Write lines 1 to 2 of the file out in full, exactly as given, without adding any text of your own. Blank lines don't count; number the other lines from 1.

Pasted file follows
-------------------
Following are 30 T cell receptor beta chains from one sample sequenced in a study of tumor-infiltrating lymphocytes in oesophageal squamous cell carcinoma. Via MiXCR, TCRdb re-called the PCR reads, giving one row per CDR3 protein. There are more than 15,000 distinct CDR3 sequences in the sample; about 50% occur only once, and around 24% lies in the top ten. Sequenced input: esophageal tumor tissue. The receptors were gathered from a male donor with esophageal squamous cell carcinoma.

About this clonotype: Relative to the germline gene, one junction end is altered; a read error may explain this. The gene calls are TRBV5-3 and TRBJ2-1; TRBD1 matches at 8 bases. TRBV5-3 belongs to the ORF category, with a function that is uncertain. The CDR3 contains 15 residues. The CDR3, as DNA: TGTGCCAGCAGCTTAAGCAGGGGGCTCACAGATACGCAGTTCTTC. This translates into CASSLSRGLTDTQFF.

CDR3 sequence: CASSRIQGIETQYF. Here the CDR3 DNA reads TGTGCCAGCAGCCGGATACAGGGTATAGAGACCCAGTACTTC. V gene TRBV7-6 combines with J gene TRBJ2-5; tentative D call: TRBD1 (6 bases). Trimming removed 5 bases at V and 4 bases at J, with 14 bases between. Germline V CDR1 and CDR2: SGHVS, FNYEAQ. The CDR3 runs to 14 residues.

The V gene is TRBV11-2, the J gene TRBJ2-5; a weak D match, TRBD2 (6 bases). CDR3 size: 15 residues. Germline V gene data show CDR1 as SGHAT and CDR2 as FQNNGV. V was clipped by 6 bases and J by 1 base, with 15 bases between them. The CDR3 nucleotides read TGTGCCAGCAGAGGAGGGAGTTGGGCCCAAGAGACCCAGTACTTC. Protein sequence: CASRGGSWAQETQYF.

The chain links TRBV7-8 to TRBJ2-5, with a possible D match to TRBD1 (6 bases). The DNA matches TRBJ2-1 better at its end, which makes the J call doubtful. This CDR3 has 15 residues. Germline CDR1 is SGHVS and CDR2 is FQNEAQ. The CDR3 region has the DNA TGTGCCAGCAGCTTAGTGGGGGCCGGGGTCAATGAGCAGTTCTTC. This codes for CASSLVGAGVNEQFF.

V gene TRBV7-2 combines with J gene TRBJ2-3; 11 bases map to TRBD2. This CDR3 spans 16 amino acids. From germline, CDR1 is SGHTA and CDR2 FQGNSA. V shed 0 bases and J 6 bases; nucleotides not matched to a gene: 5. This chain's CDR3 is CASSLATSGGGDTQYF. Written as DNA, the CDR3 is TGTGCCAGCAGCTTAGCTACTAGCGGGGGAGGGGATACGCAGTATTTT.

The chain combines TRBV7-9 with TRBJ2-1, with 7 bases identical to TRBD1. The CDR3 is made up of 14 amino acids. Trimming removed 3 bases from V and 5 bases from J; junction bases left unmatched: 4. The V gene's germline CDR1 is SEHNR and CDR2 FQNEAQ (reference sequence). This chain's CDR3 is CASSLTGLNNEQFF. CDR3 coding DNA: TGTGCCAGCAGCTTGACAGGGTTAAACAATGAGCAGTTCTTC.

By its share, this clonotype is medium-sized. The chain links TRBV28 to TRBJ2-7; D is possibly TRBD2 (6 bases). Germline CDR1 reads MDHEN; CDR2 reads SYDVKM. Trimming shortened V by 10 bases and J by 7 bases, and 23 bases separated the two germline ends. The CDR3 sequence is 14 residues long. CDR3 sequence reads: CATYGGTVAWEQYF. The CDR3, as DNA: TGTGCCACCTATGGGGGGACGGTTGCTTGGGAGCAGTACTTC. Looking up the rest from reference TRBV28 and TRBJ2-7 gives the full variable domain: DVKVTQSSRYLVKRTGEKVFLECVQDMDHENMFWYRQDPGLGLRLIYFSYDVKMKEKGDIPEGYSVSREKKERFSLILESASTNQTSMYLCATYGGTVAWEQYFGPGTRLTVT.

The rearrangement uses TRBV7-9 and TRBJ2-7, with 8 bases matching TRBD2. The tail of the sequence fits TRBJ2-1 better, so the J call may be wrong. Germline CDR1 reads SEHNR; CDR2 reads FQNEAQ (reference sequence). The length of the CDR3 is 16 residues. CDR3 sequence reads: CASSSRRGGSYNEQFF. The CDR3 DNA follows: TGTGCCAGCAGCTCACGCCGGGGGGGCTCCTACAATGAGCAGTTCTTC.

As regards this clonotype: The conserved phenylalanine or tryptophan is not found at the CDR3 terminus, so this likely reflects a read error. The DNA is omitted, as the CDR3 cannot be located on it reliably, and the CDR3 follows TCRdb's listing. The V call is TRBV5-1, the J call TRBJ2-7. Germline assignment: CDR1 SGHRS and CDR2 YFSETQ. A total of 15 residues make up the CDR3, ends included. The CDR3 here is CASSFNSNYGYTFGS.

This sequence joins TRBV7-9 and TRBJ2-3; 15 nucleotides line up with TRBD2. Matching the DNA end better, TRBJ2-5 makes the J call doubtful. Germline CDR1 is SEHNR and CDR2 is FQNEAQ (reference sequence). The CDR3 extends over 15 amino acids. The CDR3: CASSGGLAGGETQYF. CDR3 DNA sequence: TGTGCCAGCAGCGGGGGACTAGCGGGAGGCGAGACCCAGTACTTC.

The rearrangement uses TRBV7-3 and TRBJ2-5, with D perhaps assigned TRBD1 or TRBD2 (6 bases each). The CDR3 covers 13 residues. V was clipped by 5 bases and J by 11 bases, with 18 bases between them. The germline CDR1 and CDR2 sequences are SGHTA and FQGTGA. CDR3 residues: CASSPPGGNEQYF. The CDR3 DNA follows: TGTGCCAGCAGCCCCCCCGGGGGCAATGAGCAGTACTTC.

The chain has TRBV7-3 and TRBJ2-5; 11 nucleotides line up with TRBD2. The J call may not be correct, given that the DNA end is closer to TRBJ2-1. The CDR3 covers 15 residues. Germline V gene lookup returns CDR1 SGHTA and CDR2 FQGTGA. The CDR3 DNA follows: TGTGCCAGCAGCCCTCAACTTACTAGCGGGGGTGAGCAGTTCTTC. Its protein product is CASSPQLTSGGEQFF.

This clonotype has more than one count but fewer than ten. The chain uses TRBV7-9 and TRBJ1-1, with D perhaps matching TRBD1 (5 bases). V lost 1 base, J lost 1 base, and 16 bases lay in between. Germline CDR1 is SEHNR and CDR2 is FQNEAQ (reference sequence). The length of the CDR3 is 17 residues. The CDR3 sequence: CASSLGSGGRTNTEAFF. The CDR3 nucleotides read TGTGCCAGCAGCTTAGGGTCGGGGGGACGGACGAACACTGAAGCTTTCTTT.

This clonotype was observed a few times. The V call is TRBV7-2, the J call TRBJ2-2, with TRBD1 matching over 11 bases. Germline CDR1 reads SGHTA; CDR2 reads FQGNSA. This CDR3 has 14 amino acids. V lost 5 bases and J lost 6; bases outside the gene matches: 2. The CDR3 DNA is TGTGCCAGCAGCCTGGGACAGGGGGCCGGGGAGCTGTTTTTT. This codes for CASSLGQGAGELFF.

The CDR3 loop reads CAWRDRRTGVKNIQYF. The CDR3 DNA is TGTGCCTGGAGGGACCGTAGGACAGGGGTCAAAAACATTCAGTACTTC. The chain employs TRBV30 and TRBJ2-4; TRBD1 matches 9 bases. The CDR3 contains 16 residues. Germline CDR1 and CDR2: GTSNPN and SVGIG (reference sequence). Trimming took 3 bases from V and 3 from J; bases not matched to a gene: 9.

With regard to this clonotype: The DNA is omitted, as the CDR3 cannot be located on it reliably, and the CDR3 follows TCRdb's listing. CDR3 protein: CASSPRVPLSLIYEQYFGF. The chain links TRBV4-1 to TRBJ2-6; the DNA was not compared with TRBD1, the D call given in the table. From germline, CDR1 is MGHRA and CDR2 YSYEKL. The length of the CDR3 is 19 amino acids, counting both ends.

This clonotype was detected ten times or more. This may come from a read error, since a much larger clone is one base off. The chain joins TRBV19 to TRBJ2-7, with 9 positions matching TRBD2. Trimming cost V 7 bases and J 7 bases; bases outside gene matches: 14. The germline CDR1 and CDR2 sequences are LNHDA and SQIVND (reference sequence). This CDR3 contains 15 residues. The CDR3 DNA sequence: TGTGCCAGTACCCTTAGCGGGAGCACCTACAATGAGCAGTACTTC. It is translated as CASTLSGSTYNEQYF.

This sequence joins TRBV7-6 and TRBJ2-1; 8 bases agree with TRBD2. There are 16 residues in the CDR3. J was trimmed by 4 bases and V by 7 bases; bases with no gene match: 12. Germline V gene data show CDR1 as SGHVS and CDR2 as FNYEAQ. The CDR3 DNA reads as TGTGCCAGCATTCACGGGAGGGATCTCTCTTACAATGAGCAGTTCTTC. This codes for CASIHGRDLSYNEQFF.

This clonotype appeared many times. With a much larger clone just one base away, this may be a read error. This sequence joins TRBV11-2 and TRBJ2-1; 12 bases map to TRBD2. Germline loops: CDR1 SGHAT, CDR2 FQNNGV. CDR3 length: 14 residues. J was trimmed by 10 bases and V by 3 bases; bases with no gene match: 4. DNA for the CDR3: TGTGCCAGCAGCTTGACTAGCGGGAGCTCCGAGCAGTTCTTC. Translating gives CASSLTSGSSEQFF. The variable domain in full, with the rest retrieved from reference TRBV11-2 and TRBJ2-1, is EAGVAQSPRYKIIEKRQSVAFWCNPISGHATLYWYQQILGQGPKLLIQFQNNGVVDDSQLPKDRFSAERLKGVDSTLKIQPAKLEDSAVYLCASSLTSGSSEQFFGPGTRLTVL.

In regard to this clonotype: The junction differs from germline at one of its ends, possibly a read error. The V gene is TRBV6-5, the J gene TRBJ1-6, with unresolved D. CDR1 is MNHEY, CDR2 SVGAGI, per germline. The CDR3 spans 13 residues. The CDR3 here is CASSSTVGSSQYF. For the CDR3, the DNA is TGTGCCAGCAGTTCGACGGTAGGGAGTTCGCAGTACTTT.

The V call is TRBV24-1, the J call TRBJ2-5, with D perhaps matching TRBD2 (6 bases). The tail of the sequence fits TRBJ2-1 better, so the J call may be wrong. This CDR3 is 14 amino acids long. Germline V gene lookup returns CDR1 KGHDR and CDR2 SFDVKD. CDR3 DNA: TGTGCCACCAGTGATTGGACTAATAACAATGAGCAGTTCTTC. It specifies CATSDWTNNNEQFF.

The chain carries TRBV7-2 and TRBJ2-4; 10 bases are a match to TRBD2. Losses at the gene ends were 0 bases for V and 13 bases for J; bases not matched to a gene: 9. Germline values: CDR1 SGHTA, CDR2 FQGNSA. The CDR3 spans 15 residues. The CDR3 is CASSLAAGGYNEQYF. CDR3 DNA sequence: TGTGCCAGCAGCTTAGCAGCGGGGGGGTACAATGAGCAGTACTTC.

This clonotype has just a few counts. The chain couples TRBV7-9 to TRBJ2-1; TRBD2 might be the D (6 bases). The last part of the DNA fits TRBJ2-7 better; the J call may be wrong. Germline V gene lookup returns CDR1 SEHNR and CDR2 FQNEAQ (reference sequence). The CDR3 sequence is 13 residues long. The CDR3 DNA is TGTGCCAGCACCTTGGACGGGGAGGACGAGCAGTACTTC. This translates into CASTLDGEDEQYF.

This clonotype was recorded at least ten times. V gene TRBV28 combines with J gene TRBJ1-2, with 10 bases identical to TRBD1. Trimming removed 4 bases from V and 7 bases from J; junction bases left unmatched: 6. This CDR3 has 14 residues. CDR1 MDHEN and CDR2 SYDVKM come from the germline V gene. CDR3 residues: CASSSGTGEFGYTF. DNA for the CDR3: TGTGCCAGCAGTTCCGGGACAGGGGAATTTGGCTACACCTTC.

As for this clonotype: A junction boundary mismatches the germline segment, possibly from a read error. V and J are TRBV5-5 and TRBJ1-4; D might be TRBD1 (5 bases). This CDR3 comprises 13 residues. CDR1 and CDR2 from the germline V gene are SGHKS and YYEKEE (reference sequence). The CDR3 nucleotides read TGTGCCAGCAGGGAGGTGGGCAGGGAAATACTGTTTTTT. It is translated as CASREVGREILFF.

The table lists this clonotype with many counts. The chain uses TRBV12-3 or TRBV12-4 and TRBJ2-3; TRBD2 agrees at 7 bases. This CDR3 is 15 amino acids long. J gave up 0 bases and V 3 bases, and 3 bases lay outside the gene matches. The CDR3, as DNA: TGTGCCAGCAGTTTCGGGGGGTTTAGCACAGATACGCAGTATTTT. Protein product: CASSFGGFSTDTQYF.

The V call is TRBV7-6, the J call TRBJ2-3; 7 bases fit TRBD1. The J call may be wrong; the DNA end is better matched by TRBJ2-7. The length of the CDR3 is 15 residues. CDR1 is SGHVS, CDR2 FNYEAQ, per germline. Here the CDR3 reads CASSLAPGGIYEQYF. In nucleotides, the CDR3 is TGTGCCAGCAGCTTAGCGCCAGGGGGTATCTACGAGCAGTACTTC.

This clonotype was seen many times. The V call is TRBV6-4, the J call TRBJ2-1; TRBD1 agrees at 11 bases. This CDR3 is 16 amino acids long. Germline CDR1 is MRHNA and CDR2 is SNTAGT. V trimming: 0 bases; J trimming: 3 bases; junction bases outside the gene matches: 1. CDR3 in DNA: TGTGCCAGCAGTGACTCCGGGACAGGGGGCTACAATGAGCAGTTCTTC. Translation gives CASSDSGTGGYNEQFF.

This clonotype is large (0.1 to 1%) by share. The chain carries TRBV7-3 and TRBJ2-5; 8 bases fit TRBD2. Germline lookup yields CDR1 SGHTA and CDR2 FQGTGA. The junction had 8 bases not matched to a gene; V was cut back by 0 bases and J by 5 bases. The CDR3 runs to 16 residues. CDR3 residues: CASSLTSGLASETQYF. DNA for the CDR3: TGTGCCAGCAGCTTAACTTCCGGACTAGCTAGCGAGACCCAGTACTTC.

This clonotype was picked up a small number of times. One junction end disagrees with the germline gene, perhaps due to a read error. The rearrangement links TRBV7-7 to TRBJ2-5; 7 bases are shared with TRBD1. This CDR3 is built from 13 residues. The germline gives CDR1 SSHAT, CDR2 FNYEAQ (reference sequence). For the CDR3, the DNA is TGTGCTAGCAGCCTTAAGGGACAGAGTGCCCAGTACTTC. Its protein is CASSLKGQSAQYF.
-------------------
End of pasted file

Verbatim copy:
Following are 30 T cell receptor beta chains from one sample sequenced in a study of tumor-infiltrating lymphocytes in oesophageal squamous cell carcinoma. Via MiXCR, TCRdb re-called the PCR reads, giving one row per CDR3 protein. There are more than 15,000 distinct CDR3 sequences in the sample; about 50% occur only once, and around 24% lies in the top ten. Sequenced input: esophageal tumor tissue. The receptors were gathered from a male donor with esophageal squamous cell carcinoma.

About this clonotype: Relative to the germline gene, one junction end is altered; a read error may explain this. The gene calls are TRBV5-3 and TRBJ2-1; TRBD1 matches at 8 bases. TRBV5-3 belongs to the ORF category, with a function that is uncertain. The CDR3 contains 15 residues. The CDR3, as DNA: TGTGCCAGCAGCTTAAGCAGGGGGCTCACAGATACGCAGTTCTTC. This translates into CASSLSRGLTDTQFF.